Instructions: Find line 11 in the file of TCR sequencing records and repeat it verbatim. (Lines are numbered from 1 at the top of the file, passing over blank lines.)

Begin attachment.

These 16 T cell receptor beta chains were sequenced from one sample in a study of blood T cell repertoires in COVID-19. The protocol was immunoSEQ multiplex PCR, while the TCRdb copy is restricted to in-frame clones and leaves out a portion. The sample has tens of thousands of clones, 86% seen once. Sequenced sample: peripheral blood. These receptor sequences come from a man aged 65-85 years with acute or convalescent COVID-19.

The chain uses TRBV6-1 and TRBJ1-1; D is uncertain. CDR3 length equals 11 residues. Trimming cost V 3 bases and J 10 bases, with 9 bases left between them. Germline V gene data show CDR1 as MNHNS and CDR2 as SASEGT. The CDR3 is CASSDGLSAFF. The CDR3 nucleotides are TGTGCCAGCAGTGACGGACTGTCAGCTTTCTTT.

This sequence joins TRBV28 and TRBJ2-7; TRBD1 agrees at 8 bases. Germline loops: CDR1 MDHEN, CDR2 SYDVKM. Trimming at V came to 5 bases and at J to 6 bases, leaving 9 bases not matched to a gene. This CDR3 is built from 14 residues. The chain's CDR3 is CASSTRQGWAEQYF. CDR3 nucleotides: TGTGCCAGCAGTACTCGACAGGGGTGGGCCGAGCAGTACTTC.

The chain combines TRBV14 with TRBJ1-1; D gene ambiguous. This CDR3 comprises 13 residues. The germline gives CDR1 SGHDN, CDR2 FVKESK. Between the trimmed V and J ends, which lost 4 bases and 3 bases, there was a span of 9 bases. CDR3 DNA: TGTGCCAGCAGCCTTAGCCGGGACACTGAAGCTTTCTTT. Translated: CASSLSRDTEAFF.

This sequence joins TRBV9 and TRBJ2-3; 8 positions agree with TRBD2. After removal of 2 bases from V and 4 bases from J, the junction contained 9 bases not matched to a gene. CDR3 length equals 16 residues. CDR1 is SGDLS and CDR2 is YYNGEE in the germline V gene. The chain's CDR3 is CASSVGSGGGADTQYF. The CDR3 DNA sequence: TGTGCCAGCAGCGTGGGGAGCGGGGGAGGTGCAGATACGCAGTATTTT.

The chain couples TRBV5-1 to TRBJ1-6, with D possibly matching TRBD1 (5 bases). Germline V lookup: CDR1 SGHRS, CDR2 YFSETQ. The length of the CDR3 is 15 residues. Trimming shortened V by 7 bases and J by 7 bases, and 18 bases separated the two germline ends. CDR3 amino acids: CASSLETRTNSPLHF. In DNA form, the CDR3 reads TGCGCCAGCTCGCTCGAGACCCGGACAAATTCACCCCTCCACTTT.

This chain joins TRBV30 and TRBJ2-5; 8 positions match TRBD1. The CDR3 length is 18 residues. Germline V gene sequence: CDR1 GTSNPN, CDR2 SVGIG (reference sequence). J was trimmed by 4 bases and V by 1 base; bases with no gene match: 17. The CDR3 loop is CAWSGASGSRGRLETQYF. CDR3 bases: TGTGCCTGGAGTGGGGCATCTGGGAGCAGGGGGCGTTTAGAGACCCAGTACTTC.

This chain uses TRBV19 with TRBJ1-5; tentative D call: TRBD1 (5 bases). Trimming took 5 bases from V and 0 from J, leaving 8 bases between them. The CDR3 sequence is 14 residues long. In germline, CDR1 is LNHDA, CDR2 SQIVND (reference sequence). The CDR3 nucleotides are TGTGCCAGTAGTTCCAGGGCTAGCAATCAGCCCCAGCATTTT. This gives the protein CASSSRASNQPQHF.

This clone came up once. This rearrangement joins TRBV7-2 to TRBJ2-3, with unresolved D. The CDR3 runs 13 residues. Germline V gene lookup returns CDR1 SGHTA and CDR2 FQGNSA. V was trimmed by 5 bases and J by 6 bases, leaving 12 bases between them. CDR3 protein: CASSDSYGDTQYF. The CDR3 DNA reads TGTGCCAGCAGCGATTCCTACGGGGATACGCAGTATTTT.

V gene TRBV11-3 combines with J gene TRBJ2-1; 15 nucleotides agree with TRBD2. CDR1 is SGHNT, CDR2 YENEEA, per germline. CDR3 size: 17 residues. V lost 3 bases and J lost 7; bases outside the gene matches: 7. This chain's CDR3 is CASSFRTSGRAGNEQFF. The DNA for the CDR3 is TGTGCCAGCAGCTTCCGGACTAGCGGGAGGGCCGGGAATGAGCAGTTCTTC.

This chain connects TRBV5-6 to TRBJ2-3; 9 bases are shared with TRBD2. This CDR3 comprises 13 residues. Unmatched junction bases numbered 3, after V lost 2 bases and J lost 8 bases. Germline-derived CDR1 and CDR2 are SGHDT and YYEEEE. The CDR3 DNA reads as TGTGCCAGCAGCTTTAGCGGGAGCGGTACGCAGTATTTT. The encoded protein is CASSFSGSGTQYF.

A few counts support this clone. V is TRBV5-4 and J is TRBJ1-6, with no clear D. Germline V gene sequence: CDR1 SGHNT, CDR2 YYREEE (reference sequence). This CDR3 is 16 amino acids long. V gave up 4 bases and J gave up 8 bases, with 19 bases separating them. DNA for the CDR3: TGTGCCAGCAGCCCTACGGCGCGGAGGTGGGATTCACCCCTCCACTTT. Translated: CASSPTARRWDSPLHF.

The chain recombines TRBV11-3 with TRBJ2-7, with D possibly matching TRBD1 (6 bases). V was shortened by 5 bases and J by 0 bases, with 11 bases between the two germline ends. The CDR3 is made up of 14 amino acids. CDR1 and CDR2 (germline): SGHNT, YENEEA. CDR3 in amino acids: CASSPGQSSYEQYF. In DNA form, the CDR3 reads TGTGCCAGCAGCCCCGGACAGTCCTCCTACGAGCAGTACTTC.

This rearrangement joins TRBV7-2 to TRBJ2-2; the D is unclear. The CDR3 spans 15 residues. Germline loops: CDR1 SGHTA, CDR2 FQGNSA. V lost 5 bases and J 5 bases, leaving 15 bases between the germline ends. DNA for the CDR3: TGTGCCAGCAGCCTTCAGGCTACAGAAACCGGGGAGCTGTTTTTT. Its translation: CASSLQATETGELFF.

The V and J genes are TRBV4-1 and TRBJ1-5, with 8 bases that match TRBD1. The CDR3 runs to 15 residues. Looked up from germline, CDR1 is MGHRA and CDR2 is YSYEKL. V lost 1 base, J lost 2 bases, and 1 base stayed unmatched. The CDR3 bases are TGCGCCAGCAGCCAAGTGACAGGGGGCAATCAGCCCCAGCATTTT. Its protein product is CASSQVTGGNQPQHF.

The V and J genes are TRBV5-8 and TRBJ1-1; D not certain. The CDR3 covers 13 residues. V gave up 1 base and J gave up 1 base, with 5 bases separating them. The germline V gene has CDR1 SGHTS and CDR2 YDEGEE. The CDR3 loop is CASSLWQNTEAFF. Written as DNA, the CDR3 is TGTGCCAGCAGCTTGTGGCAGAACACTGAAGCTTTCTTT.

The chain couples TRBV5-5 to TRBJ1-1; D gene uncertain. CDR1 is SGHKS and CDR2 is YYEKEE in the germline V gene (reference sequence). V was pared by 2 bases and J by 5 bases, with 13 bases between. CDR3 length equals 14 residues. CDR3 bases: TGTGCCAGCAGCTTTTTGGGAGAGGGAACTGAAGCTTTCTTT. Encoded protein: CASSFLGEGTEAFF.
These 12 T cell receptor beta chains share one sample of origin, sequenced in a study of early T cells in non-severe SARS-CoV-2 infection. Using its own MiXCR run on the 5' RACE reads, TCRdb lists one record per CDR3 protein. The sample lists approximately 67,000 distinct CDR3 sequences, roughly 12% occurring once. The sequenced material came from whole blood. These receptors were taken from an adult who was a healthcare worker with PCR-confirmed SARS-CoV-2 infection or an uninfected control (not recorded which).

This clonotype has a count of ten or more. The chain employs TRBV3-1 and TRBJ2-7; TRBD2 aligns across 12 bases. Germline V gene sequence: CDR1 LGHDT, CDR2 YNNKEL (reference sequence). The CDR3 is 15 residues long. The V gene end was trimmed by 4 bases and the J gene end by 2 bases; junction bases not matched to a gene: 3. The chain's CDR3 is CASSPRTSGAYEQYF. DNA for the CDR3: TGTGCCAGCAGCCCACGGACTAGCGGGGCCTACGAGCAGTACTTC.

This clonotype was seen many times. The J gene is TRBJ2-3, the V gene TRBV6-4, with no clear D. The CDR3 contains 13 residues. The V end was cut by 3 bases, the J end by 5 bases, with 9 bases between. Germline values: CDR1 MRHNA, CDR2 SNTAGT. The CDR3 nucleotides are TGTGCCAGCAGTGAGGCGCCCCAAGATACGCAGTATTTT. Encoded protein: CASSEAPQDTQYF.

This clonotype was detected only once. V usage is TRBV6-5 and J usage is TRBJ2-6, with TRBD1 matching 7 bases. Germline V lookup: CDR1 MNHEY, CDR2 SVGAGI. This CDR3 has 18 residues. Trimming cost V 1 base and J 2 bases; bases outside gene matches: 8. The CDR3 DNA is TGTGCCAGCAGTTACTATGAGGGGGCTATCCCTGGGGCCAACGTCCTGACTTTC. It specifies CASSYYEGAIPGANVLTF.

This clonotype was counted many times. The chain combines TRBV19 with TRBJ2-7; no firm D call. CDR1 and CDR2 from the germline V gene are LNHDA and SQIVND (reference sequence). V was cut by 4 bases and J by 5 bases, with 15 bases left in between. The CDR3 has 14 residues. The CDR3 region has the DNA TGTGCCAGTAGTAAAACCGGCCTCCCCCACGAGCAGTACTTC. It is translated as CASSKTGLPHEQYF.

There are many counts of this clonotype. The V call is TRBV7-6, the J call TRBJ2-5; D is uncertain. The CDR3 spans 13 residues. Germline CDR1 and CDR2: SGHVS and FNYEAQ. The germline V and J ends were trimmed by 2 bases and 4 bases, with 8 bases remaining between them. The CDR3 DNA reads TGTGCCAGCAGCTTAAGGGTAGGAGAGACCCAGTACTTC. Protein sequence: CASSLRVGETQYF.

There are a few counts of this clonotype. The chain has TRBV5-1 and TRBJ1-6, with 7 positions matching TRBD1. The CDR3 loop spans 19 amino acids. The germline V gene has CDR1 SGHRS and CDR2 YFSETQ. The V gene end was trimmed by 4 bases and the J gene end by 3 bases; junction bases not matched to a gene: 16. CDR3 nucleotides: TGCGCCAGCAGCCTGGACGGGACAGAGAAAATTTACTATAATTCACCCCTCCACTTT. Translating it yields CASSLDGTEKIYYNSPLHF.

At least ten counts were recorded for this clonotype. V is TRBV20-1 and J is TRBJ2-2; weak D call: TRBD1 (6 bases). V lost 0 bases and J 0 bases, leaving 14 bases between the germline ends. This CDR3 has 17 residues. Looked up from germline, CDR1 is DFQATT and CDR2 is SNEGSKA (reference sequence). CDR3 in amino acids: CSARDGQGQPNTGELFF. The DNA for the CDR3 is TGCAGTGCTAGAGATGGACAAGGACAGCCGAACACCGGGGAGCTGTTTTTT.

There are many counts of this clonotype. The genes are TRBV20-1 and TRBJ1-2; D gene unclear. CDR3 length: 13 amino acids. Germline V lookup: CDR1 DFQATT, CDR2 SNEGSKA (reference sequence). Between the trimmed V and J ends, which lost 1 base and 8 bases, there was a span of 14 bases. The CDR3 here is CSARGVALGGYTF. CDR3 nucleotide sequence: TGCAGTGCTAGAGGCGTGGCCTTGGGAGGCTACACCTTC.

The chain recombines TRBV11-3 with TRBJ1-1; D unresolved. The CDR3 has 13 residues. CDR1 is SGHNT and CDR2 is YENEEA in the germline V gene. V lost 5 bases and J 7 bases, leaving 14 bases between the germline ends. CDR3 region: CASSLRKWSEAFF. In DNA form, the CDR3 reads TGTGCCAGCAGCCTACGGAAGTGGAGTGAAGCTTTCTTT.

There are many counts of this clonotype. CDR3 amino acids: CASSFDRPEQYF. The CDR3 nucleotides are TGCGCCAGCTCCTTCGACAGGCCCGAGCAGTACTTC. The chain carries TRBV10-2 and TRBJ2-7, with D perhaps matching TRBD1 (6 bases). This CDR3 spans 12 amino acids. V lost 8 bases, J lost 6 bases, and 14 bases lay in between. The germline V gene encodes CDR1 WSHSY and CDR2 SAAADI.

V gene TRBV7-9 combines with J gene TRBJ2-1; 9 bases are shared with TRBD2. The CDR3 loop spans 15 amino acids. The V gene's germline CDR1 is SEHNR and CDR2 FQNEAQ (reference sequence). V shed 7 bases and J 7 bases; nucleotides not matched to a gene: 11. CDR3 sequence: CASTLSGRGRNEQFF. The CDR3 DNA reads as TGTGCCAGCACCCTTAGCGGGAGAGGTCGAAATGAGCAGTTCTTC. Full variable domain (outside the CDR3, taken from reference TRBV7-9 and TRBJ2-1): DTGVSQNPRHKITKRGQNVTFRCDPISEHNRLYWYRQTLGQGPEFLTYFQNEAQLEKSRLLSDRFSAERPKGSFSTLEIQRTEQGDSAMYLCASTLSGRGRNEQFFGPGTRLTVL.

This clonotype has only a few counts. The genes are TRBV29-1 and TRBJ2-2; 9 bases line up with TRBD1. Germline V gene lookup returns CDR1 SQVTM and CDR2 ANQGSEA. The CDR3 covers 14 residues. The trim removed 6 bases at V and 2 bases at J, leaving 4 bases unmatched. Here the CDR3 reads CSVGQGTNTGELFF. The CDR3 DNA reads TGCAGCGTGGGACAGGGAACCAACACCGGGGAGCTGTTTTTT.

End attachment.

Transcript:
This chain connects TRBV5-6 to TRBJ2-3; 9 bases are shared with TRBD2. This CDR3 comprises 13 residues. Unmatched junction bases numbered 3, after V lost 2 bases and J lost 8 bases. Germline-derived CDR1 and CDR2 are SGHDT and YYEEEE. The CDR3 DNA reads as TGTGCCAGCAGCTTTAGCGGGAGCGGTACGCAGTATTTT. The encoded protein is CASSFSGSGTQYF.